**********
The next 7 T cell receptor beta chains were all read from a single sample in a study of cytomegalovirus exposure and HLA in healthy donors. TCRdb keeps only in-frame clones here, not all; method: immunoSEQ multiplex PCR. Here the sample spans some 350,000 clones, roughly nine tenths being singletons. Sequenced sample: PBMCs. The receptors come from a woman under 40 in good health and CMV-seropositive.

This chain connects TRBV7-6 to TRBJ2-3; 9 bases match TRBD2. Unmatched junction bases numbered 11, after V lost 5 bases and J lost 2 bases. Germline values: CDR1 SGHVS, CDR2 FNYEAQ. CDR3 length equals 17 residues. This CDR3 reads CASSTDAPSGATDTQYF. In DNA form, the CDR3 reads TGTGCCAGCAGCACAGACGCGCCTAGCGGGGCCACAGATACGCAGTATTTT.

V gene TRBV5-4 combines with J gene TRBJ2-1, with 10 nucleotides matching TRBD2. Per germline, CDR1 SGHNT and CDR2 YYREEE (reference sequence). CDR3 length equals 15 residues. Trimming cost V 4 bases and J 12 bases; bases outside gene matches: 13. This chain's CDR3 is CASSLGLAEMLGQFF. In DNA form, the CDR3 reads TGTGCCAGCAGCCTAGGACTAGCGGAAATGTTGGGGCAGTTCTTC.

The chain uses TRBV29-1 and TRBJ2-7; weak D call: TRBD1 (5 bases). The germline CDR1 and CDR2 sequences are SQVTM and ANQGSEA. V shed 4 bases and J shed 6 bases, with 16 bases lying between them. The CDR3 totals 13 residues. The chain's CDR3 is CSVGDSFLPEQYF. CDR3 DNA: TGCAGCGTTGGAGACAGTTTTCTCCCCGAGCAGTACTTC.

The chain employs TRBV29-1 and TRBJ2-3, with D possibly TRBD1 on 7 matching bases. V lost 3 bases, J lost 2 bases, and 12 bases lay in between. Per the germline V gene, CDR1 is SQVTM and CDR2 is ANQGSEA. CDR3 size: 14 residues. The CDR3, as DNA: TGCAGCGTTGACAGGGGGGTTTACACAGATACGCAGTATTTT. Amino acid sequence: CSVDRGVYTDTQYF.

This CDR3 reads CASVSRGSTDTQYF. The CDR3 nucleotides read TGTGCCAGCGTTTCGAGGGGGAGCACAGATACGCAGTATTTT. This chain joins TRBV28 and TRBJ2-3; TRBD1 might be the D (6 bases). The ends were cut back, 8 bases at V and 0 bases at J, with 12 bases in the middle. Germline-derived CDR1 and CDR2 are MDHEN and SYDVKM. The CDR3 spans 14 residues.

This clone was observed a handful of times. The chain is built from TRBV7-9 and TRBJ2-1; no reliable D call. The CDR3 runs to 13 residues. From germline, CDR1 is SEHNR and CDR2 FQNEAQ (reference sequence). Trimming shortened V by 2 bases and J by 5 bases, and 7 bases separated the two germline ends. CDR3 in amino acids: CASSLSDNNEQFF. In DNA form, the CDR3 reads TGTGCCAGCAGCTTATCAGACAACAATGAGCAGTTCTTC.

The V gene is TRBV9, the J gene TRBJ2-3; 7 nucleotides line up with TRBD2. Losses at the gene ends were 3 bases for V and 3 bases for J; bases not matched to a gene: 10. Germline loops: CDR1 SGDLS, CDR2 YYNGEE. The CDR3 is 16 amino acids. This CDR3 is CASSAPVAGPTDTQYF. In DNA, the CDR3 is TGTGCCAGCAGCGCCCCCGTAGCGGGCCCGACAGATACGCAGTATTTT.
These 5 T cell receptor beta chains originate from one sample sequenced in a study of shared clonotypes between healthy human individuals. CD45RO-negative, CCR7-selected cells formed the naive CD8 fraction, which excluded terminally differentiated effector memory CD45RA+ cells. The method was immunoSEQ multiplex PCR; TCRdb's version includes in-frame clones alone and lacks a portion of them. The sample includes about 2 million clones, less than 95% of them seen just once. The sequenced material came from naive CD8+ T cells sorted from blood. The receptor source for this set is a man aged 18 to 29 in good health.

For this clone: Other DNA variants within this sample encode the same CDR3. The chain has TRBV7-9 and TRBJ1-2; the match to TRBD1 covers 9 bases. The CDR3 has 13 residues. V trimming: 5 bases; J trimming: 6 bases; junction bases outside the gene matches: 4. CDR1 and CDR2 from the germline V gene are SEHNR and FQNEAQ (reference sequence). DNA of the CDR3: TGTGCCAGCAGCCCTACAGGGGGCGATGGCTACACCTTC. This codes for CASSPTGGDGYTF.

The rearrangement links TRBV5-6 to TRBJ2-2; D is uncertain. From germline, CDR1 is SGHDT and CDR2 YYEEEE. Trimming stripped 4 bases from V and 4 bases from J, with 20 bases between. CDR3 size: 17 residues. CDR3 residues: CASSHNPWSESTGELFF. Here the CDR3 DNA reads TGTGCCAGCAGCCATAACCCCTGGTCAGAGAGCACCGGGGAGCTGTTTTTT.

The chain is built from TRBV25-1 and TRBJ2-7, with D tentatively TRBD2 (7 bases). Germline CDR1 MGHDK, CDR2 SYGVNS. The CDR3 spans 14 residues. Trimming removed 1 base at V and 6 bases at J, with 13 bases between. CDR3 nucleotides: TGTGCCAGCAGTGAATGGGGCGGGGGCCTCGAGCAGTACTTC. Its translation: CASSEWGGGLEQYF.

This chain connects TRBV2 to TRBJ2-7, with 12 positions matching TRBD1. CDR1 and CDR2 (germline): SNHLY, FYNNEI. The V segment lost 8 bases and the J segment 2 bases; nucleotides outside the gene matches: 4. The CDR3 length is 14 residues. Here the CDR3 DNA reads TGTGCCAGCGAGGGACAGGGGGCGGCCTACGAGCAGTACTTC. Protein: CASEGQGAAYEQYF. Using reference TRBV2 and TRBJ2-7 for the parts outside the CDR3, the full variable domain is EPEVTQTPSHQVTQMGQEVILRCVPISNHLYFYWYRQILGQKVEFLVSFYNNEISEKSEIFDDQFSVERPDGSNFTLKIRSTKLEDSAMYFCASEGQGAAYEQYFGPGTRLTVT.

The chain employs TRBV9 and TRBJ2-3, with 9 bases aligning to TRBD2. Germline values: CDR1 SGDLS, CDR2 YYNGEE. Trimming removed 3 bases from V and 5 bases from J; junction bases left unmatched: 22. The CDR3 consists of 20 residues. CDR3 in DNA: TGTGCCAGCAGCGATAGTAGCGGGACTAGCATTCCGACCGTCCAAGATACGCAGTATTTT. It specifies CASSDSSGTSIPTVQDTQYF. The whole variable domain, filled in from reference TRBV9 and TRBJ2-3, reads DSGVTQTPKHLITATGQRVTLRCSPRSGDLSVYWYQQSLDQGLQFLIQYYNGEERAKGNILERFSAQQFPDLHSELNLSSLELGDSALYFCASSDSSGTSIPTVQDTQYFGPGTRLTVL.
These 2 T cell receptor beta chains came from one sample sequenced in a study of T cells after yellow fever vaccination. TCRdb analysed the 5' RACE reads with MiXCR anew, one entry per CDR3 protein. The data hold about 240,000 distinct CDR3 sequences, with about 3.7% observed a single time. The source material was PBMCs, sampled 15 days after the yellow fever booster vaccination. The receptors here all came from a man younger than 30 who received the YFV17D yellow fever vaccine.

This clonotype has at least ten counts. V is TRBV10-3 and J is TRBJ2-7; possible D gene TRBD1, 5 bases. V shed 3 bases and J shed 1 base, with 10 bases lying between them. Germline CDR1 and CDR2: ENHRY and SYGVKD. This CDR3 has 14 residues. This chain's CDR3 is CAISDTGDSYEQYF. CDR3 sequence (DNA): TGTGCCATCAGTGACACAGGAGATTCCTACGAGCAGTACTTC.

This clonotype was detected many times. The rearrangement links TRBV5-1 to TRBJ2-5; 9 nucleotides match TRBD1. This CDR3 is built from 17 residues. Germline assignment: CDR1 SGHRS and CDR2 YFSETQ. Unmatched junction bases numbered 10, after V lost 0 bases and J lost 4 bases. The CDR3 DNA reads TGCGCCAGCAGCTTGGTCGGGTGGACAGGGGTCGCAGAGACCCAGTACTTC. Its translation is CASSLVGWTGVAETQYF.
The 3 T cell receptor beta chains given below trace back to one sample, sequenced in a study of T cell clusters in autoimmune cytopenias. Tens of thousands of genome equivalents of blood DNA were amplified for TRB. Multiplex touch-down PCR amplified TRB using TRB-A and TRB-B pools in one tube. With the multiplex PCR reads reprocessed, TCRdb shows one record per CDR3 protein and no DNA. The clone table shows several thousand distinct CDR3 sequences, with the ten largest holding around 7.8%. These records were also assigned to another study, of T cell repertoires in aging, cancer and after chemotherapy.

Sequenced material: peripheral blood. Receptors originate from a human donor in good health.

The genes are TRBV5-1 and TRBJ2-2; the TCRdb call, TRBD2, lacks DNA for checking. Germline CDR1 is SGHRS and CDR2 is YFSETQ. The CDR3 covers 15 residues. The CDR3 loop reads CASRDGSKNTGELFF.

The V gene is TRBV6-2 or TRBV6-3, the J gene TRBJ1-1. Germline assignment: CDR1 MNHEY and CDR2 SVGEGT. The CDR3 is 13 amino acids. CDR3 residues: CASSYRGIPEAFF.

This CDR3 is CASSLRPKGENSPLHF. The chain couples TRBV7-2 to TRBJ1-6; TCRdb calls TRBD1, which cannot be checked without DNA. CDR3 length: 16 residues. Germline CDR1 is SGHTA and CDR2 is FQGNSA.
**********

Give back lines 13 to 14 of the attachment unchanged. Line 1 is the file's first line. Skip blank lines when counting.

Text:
This chain connects TRBV2 to TRBJ2-7, with 12 positions matching TRBD1. CDR1 and CDR2 (germline): SNHLY, FYNNEI. The V segment lost 8 bases and the J segment 2 bases; nucleotides outside the gene matches: 4. The CDR3 length is 14 residues. Here the CDR3 DNA reads TGTGCCAGCGAGGGACAGGGGGCGGCCTACGAGCAGTACTTC. Protein: CASEGQGAAYEQYF. Using reference TRBV2 and TRBJ2-7 for the parts outside the CDR3, the full variable domain is EPEVTQTPSHQVTQMGQEVILRCVPISNHLYFYWYRQILGQKVEFLVSFYNNEISEKSEIFDDQFSVERPDGSNFTLKIRSTKLEDSAMYFCASEGQGAAYEQYFGPGTRLTVT.

The chain employs TRBV9 and TRBJ2-3, with 9 bases aligning to TRBD2. Germline values: CDR1 SGDLS, CDR2 YYNGEE. Trimming removed 3 bases from V and 5 bases from J; junction bases left unmatched: 22. The CDR3 consists of 20 residues. CDR3 in DNA: TGTGCCAGCAGCGATAGTAGCGGGACTAGCATTCCGACCGTCCAAGATACGCAGTATTTT. It specifies CASSDSSGTSIPTVQDTQYF. The whole variable domain, filled in from reference TRBV9 and TRBJ2-3, reads DSGVTQTPKHLITATGQRVTLRCSPRSGDLSVYWYQQSLDQGLQFLIQYYNGEERAKGNILERFSAQQFPDLHSELNLSSLELGDSALYFCASSDSSGTSIPTVQDTQYFGPGTRLTVL.